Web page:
Scrapbook: an interview with Mo Gourmelon (May 2016)

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Mo is the director of La Saison Video, an online portal ( that pairs movies that are temporarily on view. In late 2016 Scrapbook (18 minutes 2015) will be paired with Watch My Back (part one) (10 minutes 2010) by Jorge Lozano.

Mo Gourmelon: What was the starting point of your movie Scrapbook? How have you returned to these images 40 years after they have been made, and how did you make selections from these images of Jeffrey Paull’s?

Mike Hoolboom: Some pictures can take a long time to see. It’s hard to feel that today, when pictures arrive in our cameras before we can see them. But some images only come into focus after many years. Some instants in our lives can be so crushing that the turn to face them can last an entire lifetime.

The images in Scrapbook were made in 1967 in the Broadview Developmental Centre in Ohio. It was a live-in joint for mostly kids who had some kind of mental challenge. My friend Jeffrey Paull was hired fresh out of Boston University as a kind of audio-visual healer. He was tasked with setting up a darkroom (chemistry, mixing trays – no instant snapshots were possible at that moment), and teaching the kids how to shoot photographs, develop the film and make prints. They spent most of their lives on the grounds, so their subjects became, almost inevitably, one another. In another words, it was a project of group portraiture. While Jeffrey was there, he made some 16mm footage, not much as it turns out, less than half an hour altogether, ten rolls of 16mm shot with a wind-up Bolex camera. I used most of this footage, though none of the colour (he shot two rolls of colour) that was made outside, and has a different feeling tone.

Jeffrey was one of my media profs at Sheridan College, which I attended in the early 1980s. He was the second person I had ever met who saw the world as an artist, as an unfolding set of questions and uncoverings. I went to college knowing that I wanted to make movies, but it wasn’t until I drifted to the nascent film co-op around the corner from where I lived that I finally saw the kinds of things that were urgently compelling. That place was called the Funnel, and it featured a hundred seat theatre built by the membership, along with modest production gear, and a collection of work available for distribution. Like the old Hollywood studios, it was a vertically integrated enterprise of production, distribution and exhibition. They ran two screenings most weeks, and guests arrived from around the world. I couldn’t tell what was happening most of the time, why these strange forms appeared, even what most of the work was about, but none of that seemed troubling. It was part of an anti-capitalist front, and that was seemed more than enough.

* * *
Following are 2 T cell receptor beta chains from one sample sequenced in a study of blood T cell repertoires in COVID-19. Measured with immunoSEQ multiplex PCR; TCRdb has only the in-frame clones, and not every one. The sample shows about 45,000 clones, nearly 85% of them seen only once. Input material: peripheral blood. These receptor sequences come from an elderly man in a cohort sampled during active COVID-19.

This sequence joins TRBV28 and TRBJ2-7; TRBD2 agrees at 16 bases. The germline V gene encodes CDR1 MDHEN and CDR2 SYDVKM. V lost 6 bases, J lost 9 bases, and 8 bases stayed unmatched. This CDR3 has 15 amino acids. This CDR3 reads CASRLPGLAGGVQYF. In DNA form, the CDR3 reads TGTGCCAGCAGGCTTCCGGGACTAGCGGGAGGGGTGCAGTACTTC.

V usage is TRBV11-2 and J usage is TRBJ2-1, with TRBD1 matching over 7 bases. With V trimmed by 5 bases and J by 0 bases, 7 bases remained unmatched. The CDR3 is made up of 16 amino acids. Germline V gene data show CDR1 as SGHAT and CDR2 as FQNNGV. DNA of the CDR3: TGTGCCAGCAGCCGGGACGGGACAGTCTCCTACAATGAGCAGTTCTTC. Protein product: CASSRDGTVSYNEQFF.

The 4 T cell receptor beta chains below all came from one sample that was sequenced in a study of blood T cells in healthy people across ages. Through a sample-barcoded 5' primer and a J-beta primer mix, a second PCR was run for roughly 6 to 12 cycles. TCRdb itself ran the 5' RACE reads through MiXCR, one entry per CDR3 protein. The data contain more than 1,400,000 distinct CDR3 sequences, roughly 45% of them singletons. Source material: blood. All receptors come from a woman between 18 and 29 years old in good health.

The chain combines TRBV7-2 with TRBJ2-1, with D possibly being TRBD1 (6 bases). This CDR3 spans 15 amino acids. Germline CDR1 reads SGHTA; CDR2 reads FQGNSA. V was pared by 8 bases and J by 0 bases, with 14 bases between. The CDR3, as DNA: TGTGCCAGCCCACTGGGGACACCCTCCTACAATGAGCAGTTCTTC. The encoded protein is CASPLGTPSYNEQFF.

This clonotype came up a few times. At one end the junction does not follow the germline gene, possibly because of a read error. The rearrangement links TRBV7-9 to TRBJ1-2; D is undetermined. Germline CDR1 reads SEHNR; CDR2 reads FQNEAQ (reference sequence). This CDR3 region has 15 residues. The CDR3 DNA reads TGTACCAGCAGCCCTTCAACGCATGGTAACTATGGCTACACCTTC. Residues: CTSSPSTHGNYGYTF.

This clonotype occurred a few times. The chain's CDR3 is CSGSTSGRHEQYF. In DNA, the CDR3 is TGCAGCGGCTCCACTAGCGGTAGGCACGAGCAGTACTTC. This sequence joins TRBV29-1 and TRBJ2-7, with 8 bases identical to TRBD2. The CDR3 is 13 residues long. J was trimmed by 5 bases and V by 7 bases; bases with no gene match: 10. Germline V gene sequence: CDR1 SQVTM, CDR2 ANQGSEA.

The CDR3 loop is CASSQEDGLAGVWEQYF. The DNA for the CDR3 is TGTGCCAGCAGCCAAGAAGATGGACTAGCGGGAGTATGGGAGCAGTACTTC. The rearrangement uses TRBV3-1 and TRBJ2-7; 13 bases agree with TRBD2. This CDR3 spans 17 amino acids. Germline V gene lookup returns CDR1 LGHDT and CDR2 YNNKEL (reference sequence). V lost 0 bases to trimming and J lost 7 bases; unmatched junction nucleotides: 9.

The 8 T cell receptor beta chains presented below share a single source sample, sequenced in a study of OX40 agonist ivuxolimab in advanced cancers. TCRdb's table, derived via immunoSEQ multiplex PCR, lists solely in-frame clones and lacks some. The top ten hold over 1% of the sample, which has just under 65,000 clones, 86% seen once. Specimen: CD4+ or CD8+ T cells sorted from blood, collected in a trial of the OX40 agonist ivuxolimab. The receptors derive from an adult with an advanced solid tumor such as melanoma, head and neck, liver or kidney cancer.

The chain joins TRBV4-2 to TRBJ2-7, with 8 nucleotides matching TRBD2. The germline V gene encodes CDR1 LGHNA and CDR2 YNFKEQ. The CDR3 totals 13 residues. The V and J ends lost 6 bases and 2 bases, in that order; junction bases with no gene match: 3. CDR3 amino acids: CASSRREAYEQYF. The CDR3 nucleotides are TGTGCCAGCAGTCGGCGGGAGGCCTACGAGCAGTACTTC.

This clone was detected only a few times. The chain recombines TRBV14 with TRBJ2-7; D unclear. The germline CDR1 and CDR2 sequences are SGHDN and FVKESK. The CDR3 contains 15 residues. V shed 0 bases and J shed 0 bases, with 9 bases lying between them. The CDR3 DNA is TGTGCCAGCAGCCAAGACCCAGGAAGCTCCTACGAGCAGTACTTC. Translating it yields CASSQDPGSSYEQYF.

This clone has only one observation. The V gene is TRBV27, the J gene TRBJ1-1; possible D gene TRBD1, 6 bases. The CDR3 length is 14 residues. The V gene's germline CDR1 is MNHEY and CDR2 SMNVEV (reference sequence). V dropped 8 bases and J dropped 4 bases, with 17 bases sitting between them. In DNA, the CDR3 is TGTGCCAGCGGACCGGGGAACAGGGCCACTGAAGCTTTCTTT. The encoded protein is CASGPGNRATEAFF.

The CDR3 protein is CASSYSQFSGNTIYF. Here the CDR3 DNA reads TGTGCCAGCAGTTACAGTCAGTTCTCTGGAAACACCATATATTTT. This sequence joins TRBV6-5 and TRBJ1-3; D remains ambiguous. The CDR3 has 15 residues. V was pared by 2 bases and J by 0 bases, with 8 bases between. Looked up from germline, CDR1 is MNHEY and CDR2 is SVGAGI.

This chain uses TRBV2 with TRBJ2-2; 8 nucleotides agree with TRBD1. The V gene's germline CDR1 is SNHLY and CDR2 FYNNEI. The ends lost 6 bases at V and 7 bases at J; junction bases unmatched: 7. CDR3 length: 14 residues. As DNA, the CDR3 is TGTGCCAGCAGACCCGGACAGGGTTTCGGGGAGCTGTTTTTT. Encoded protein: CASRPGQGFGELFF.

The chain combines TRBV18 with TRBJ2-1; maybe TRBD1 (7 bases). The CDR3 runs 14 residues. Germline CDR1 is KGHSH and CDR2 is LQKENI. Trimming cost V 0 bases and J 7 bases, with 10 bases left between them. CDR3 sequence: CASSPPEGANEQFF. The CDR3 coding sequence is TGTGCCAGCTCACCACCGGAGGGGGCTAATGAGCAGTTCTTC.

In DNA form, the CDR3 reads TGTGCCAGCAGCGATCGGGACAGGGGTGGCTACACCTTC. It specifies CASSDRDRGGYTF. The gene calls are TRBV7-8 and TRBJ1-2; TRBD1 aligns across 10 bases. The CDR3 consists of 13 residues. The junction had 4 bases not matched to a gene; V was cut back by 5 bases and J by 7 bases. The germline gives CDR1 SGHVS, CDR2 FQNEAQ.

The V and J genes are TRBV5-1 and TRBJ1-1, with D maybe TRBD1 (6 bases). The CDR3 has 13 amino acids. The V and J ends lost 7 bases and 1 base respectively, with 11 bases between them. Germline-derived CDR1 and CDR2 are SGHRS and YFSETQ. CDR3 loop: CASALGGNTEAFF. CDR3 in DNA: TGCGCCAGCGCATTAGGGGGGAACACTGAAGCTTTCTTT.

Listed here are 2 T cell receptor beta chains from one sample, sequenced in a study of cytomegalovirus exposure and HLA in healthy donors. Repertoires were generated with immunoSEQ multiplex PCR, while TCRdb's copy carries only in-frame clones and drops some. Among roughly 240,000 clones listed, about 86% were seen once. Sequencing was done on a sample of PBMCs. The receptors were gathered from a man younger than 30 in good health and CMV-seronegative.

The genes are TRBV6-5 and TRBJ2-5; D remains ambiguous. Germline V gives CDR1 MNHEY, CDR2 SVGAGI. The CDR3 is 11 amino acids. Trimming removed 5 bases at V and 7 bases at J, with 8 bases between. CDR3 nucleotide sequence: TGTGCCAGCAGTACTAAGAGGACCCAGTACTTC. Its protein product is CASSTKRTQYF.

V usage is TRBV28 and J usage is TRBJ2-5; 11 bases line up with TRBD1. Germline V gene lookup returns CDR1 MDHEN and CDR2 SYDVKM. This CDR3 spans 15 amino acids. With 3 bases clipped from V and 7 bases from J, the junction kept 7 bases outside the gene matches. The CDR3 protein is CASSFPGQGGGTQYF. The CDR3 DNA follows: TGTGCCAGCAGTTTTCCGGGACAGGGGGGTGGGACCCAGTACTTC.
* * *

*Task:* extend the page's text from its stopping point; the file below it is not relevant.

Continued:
Mo: Did you meet Donna Washington, one of the patients of the psychiatric hospital? She remembers and testifies, although in the end she says that she prefers that you use an actress’s voice instead of her own.

Mike: Jeffrey gave me the footage he had made in Ohio ten years ago, and I watched it and marvelled and then put it away. It needed more time. Then I thought I should try to find someone who was in the original footage. The internet is very helpful for these searches. I found Donna through an online ad, and she was interested in seeing herself from those many long years ago. I sent her the footage, and we arranged a time where she would see it for the first time, and comment on it while she watched. I also asked her a lot of questions. I was particularly interested in her relationship with the camera, with the project of portraiture as it relates to her own autism, and her memories of Jeffrey. She was extraordinarily articulate, she had done years of therapy, and had given voice to her journey many times. Her observations around perception are so vivid and strong. The way she could identify with, even become, a chair or a drape or a colour. Her ability to articulate her very particular emotional responses continues to feel like a gift.